WASHINGTON — Federal Reserve Chair Janet Yellen said that she supports a "thorough investigation" of what led to the Wells Fargo phony-accounts scandal and that the Fed stands prepared, if needed, to take additional action against the firm.
In her semiannual testimony before the Senate Banking Committee, Yellen was questioned at length by Sen. Elizabeth Warren, D-Mass., about the Wells affair. Warren outlined various obligations bank board director must meet under Fed rules, including avoiding compensation packages that incentivize wrongdoing and other risk management requirements.
“Wells Fargo didn’t come close to meeting those requirements,” Warren said. “They established impossible cross-selling goals, and set up compensation structures that put enormous pressure on employees to open new accounts for existing customers."
Questioning Yellen, the senator said, "Can you explain to me how the Wells board can possibly have satisfied its obligations under the Fed’s risk management regulations?”
Yellen agreed that the Wells case was “egregious” and said the agency stands ready to issue any further enforcement actions, including against board members, should the evidence warrant such action.
“I will say that the behavior that we saw was egregious and unacceptable and it is our job to find out what the root causes were to those failures,” Yellen said. “As I’ve agreed, we do have the power, if it proves appropriate, to remove directors.
“A number of actions have already been taken and we need to conduct a thorough investigation to look at the full record to understand the root causes of the problems, and we are certainly prepared to take enforcement actions if those prove to be appropriate,” Yellen added.
Yellen’s comments echo a written exchange with Warren over the matter. Last month, Warren sent Yellen a letter asking her to use the Fed's supervisory authority to remove most of Wells Fargo's board, citing the board’s failure to prevent the cross-selling scandal.
Yellen issued a reply letter to Warren earlier this week, noting that Wells had made “significant changes” in its management, including the removal or replacement of “the CEO and several senior executives,” clawbacks of executive compensation and the separation of the roles of CEO and board chair. But she would not prejudge the outcome of the Fed’s ongoing review.
“As we continue our review of these actions, you may be certain that we will consider the full range of remedial and enforcement steps at our disposal,” Yellen said in the letter.
Thousands of Wells employees across the country were found to have created new accounts for existing customers without their knowledge, resulting in substantial fines for the company and the termination of around 3,500 employees. Yet many critics have asked whether the regulators who oversaw the institution are also to blame.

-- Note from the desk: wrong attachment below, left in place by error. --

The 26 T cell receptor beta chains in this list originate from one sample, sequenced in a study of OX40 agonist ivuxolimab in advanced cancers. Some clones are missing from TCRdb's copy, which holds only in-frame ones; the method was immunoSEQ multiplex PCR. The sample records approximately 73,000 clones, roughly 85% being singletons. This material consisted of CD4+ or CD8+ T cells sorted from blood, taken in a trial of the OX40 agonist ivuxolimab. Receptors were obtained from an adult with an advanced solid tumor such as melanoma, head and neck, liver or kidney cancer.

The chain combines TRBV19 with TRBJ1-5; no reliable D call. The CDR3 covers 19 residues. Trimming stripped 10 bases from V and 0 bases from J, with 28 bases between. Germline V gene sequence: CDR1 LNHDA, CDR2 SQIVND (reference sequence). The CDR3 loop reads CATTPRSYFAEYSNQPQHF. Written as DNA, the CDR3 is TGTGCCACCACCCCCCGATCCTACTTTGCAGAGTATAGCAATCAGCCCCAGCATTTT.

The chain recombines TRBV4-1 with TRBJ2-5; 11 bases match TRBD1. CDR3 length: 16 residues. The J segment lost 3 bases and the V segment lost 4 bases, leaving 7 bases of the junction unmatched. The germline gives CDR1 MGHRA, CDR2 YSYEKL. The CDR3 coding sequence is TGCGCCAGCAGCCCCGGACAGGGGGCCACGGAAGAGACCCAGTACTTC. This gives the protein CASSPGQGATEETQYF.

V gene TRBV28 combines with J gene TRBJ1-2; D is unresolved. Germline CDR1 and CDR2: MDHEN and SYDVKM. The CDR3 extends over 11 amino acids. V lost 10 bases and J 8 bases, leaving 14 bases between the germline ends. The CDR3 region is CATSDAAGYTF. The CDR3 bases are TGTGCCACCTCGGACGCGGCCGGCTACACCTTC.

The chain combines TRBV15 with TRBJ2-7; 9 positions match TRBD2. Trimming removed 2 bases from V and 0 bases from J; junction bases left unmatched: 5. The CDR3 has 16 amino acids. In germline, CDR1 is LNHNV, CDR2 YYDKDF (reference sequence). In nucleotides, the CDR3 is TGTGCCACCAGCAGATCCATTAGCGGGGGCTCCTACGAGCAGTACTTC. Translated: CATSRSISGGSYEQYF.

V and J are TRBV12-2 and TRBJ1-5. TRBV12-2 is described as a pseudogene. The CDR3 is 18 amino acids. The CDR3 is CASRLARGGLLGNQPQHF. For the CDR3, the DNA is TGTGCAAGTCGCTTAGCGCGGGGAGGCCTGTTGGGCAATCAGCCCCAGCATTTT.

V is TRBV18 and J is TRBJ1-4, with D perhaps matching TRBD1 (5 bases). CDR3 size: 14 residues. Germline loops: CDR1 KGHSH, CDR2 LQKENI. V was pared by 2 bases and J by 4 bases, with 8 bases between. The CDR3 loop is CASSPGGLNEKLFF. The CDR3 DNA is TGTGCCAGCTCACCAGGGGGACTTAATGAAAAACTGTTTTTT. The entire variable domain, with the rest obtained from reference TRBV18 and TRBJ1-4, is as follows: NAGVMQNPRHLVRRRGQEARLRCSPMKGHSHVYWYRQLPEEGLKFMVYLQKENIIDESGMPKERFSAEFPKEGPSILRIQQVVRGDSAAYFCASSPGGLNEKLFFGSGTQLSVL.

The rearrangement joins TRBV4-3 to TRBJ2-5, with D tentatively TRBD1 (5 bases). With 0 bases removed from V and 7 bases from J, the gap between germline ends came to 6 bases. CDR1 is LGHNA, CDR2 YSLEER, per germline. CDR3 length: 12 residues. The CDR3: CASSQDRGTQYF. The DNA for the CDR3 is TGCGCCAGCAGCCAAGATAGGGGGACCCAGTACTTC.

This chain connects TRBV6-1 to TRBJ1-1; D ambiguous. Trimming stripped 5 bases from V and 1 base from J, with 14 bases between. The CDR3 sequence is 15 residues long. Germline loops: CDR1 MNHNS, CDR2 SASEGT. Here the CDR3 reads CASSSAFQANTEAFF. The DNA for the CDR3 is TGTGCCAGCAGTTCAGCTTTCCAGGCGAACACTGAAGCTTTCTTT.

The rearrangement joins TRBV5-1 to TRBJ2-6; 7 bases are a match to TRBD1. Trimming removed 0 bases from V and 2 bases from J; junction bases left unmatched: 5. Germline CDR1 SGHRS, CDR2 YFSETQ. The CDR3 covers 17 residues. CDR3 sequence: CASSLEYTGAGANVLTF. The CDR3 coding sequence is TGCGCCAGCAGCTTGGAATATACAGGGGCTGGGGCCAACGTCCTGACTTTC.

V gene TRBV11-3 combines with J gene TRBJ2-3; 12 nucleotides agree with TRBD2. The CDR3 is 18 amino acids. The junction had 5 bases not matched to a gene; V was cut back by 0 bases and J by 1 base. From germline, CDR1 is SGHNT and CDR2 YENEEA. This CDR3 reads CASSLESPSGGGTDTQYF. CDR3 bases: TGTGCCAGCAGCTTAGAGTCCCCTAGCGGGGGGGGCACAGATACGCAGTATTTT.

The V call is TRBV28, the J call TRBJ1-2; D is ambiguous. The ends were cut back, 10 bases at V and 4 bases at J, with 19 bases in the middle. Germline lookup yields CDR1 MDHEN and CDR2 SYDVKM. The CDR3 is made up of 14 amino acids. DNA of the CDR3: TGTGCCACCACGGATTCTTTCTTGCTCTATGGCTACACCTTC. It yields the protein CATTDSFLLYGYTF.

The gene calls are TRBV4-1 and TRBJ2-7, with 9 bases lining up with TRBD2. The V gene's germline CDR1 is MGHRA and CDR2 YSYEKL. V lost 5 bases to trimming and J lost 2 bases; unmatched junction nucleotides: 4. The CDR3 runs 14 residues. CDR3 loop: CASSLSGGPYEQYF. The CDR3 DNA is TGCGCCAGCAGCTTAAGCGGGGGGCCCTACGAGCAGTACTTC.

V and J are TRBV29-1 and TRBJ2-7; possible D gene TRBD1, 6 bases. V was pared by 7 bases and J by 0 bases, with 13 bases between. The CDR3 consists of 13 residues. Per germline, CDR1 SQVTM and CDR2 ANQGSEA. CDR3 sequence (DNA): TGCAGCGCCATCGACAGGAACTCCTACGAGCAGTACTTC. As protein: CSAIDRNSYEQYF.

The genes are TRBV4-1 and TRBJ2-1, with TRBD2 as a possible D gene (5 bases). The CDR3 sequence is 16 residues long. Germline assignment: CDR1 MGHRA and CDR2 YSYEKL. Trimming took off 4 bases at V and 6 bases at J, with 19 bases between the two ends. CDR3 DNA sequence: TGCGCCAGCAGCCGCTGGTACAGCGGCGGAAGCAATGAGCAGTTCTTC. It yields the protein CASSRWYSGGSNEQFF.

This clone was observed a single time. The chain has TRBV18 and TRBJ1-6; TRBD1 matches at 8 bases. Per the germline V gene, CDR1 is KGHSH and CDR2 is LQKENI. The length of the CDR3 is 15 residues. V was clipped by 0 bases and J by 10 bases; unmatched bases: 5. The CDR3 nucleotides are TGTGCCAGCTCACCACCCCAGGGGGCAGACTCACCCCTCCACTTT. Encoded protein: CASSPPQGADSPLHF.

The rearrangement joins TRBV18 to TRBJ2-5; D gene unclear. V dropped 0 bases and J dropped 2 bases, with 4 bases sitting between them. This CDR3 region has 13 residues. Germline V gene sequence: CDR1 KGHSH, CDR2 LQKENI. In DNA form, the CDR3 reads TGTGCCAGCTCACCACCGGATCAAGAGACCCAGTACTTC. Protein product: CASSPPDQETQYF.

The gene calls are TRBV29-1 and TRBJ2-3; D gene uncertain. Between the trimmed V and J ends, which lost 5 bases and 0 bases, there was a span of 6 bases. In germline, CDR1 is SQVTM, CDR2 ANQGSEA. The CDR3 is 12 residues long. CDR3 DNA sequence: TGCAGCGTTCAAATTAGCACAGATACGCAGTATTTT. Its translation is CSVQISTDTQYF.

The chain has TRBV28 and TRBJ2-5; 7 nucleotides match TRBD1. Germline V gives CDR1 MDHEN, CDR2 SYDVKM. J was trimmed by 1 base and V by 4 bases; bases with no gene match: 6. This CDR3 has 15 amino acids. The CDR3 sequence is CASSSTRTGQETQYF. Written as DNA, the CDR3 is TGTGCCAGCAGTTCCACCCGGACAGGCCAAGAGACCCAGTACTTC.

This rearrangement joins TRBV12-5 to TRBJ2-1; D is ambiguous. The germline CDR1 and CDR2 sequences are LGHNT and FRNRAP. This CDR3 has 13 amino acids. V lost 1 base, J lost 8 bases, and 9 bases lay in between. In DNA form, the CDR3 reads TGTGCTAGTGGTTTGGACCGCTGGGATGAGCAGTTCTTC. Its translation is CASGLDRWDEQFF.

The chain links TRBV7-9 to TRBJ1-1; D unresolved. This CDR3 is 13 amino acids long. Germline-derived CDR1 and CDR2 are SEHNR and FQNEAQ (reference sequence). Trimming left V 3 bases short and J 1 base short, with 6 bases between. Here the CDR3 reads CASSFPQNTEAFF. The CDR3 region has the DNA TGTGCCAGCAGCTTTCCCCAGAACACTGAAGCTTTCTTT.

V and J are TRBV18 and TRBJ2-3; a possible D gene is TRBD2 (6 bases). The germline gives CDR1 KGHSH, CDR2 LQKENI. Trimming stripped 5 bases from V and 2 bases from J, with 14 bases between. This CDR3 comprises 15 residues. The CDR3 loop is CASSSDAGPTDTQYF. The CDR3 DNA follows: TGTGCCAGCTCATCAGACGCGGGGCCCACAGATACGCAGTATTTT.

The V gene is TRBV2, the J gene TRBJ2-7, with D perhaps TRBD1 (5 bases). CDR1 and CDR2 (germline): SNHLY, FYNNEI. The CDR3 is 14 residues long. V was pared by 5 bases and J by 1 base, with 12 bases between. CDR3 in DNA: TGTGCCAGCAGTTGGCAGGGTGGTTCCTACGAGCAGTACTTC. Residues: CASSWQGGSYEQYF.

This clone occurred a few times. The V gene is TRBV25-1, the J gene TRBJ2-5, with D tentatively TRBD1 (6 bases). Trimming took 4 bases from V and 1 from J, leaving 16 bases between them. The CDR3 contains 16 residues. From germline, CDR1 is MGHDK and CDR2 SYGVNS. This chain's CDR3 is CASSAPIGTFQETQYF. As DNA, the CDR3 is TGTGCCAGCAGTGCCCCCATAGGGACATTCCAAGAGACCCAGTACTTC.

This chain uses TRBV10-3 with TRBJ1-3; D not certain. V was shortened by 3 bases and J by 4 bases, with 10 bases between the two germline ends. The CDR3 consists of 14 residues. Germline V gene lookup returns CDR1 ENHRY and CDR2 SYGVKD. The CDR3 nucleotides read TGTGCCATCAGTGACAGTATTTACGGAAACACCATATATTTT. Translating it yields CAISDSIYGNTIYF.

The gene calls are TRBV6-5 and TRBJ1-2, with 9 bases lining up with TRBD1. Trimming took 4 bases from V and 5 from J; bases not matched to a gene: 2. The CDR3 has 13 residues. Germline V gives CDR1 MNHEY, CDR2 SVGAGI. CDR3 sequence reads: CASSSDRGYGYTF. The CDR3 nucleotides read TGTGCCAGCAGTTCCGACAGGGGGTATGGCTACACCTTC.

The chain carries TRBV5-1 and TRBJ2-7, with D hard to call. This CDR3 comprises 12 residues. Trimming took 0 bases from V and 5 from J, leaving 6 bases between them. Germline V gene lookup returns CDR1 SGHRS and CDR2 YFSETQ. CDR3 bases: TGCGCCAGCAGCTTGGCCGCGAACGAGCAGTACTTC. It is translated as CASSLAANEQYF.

Wells’ board of directors already has come under fire from shareholders for its oversight of the scandal. The bank’s annual meeting in April was repeatedly disrupted by shareholders demanding accountability. All of the board's existing directors were re-elected, but four only by slim majorities.
Wells said in a statement Thursday that the firm has "taken many actions in response to its retail sales practices issues," including those Yellen referenced in her letter, as well as additional steps "to ensure we make things right with any customer affected by unacceptable sales practices." Wells added that those efforts are "a core part of our efforts to build a better Wells Fargo for the future.”
Yellen has also faced pushback from some House Republicans about the Fed’s oversight, albeit for different reasons. During Yellen’s testimony Wednesday in the House, Rep. Sean Duffy, R-Wis., questioned Yellen about whether members of the Fed board, like members of a corporate board, have fiduciary responsibilities to a bank’s shareholders. Yellen confirmed that they do not.
“You do have a supervisory role and I want you to do a good job,” Duffy said. “But from the feedback that we get, the involvement that the Fed has in our corporate board rooms has far surpassed I think the vision that any of us had in this room. I don’t believe you have the authority to make hiring and firing decisions, and that is feedback that we have had from members.”
For her part, Warren finished her questioning by saying that the outcome of the Fed’s inquiry into the scandal at Wells has the potential to set the cultural tone across the financial system by making executives more accountable for their actions.
“Time after time, big banks cheat their customers and no actual human beings are held accountable,” Warren said. “Instead there is a fine — which is paid for by shareholders, not executives, and certainly by directors of the board — and nothing is going to change at the big banks if that doesn’t change. You have the power to change the culture on Wall Street. … I hope you will use that power.”